Saturday, August 16, 2014

Gymnophthalmus underwoodi on Tobago

The shiny lizard, Gymnophthalmus underwoodi, is one of those reptiles that is widespread and probably common,  but not particularly easy to find. It is small, lives in burrows or under objects, and is active only when the sun is shining - when it can significantly raise its body temperature. Its distribution ranges from Venezuela, the Guyanas, and Brazil northward into the Lesser Antilles. It has been reported as far north as Antigua. Humans may, at least in part, be responsible of its island distribution.The shiny lizard is frequently associated with lawns and gardens and as people transport their favorite plants from palace to place these tiny lizards may move with them. Additionally it is a unisexual species which provides the advantage of not needing a mate. In fact, G. underwoodi is one of four species in a complex of cryptic species (the others are: G. cryptus, G. leucomystax, and G. specious). Kiziran & Cole (1999) found G. cryptus is the ancestor of G. underwoodi.

Hardy (1982) commented on the lack of specimens of Gymnopthalmus underwoodi from Tobago, Cole et al did find find specimens from Tobago, nor did Murphy (1997). Yet some publications and websites have included Tobago in the distribution- the IUCN red list is an excellent example. It presence on Tobago would seem reasonable given its presence in Trinidad and Venezuela and the Antilles. However, a HerpNet search did not show any specimens from Tobago.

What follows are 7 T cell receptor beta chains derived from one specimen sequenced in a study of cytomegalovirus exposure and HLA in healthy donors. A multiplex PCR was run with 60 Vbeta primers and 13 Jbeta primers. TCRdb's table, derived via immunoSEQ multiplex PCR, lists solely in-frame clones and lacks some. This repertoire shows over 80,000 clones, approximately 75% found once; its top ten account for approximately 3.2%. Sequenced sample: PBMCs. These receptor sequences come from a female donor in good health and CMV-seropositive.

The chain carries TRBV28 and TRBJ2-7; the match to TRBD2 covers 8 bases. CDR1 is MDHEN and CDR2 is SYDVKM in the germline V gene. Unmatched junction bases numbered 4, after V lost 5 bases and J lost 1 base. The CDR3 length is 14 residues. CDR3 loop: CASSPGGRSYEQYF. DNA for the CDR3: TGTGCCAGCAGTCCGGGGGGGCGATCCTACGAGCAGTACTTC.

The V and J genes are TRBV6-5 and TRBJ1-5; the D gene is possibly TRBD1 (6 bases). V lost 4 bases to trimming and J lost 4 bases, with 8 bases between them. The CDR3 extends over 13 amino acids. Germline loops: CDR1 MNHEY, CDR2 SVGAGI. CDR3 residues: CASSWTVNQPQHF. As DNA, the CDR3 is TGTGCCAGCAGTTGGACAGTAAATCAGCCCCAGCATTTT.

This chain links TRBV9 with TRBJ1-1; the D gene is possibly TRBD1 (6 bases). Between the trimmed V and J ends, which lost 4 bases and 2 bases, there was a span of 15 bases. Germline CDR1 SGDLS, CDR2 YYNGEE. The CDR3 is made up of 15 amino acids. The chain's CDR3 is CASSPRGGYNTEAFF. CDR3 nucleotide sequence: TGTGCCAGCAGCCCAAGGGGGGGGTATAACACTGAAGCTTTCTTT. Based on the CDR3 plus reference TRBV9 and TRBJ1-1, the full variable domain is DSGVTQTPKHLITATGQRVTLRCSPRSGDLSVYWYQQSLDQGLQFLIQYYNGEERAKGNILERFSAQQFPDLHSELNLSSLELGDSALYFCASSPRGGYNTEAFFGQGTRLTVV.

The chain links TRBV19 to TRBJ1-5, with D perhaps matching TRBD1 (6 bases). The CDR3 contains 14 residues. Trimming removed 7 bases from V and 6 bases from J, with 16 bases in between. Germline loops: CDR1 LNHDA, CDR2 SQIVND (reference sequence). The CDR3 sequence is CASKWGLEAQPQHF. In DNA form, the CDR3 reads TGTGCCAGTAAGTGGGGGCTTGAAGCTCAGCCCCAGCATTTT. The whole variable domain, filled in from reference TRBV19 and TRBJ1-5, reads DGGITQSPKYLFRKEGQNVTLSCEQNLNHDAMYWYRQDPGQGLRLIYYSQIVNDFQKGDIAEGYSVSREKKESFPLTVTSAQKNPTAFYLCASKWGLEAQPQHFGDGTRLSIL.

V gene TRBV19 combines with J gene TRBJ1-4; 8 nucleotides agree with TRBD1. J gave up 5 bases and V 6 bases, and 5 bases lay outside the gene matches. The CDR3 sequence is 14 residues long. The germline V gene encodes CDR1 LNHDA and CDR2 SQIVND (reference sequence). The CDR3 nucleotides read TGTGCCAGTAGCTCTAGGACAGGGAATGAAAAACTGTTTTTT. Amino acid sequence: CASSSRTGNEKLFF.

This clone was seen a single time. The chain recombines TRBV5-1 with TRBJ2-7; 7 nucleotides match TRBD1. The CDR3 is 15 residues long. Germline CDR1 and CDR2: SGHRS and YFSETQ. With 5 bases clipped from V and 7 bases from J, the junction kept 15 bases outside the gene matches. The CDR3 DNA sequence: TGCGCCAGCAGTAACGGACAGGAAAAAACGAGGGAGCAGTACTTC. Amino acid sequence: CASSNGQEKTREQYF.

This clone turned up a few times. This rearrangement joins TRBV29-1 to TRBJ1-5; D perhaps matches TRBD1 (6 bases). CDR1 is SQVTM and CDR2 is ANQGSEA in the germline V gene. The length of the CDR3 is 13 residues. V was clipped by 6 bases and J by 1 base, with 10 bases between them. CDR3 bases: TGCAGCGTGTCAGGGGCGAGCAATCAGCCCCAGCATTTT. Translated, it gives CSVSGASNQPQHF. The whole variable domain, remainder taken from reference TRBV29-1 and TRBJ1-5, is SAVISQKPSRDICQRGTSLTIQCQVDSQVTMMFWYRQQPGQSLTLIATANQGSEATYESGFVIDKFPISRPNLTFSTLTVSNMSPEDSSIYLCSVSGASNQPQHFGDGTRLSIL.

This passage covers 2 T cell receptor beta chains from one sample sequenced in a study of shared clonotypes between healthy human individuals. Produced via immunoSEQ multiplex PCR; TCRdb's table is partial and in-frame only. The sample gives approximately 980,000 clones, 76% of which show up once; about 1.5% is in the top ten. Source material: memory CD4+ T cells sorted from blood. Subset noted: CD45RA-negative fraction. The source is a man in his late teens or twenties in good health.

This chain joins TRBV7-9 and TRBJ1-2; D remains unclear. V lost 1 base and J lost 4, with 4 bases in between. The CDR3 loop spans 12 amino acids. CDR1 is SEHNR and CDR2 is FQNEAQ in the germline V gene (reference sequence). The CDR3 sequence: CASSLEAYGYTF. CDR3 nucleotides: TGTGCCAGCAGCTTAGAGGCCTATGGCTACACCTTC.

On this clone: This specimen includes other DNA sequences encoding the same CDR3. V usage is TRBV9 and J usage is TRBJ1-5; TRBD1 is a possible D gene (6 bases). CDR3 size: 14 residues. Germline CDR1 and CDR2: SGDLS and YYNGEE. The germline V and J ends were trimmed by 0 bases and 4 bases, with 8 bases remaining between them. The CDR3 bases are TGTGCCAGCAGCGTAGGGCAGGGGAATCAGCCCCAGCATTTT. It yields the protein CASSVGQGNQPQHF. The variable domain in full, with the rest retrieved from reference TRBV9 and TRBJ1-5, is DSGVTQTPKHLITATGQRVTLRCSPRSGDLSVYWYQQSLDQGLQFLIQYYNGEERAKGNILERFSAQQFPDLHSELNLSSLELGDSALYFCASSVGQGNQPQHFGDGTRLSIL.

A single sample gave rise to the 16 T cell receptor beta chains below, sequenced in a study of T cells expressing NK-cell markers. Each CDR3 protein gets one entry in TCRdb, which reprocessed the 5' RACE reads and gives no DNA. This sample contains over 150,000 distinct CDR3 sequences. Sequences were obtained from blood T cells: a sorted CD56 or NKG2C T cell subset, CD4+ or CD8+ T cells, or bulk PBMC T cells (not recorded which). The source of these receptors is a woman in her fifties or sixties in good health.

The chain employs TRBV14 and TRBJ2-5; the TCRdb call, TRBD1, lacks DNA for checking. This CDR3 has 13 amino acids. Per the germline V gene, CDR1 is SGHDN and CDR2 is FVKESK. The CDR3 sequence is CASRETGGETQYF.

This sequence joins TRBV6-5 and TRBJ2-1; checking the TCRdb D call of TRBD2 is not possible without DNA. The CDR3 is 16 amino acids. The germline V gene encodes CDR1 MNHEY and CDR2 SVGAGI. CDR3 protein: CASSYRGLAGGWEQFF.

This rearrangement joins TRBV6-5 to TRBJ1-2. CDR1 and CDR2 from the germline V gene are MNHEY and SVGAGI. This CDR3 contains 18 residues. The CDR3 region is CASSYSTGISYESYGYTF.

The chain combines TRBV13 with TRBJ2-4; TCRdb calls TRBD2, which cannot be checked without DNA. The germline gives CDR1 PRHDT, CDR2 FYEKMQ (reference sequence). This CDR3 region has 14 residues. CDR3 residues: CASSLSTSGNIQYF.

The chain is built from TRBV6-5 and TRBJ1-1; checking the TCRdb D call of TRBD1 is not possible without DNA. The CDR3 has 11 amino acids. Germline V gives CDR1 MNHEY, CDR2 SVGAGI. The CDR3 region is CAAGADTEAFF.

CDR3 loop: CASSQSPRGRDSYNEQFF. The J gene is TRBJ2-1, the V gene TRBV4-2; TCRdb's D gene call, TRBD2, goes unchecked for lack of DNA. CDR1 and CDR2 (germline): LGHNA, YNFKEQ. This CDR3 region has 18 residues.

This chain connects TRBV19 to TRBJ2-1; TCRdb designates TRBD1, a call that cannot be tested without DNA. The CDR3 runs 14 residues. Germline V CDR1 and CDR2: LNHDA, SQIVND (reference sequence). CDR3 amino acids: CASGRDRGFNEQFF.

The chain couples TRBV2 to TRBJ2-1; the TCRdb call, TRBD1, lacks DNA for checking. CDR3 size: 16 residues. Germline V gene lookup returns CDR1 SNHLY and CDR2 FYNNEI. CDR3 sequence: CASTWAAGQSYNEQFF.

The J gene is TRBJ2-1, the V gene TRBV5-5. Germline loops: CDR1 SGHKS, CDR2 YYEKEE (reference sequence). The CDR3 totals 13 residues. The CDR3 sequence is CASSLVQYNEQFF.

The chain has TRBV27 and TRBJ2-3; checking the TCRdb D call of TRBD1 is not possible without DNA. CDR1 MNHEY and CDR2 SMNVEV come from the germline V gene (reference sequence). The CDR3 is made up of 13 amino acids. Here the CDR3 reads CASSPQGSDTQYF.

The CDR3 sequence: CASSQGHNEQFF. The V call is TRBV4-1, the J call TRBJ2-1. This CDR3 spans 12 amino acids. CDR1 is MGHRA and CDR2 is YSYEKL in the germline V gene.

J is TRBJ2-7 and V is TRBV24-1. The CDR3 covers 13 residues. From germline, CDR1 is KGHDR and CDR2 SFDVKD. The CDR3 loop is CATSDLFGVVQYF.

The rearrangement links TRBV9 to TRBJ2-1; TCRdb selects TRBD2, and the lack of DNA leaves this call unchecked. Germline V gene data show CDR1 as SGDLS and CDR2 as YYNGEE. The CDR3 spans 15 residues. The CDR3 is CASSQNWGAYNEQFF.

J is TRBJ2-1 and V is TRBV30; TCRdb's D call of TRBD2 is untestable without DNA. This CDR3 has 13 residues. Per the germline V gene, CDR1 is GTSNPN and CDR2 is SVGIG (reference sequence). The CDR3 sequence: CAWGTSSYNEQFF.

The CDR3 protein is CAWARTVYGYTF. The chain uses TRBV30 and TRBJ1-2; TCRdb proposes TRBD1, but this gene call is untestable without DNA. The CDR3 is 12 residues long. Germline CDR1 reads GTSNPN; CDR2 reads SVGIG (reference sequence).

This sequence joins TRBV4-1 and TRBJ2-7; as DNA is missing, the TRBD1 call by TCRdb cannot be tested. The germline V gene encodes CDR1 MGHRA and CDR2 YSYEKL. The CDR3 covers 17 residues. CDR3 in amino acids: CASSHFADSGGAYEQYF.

On 6 June 2013 Rick Lehtinen collected a single specimen of G. underwoodi in from of the Vegetable King in Castara, Tobago. Thus confirming its presence on the island. The specimen is deposited in the UWIMZ. Since that date the species has become quite abundant on the northeastern end of the island.


Cole, CJ, et al. Gymnophthalmus (Reptilia Teiidae) in the neotropics: genetics origin and systematics. American Museum Novitates (2994): 1-29

Hardy, J. D. 1982. Biogeography of Tobago, West Indies, with special reference to amphibians and reptiles, a review. Bulletin of the Maryland Herpetological Society 18(2):37–142.

Kizirian DA. Cole CJ. 1999. Origin of the Unisexual Lizard Gymnophthalmus underwoodi (Gymnophthalmidae) Inferred from Mitochondrial DNA Nucleotide Sequences. Molecular Phylogenetics and Evolution 11:394–400.

Murphy, J. C. 1997. Amphibans and reptiles of Trinidad ad Tobago. Krieger Publishing, Malabar, FL.

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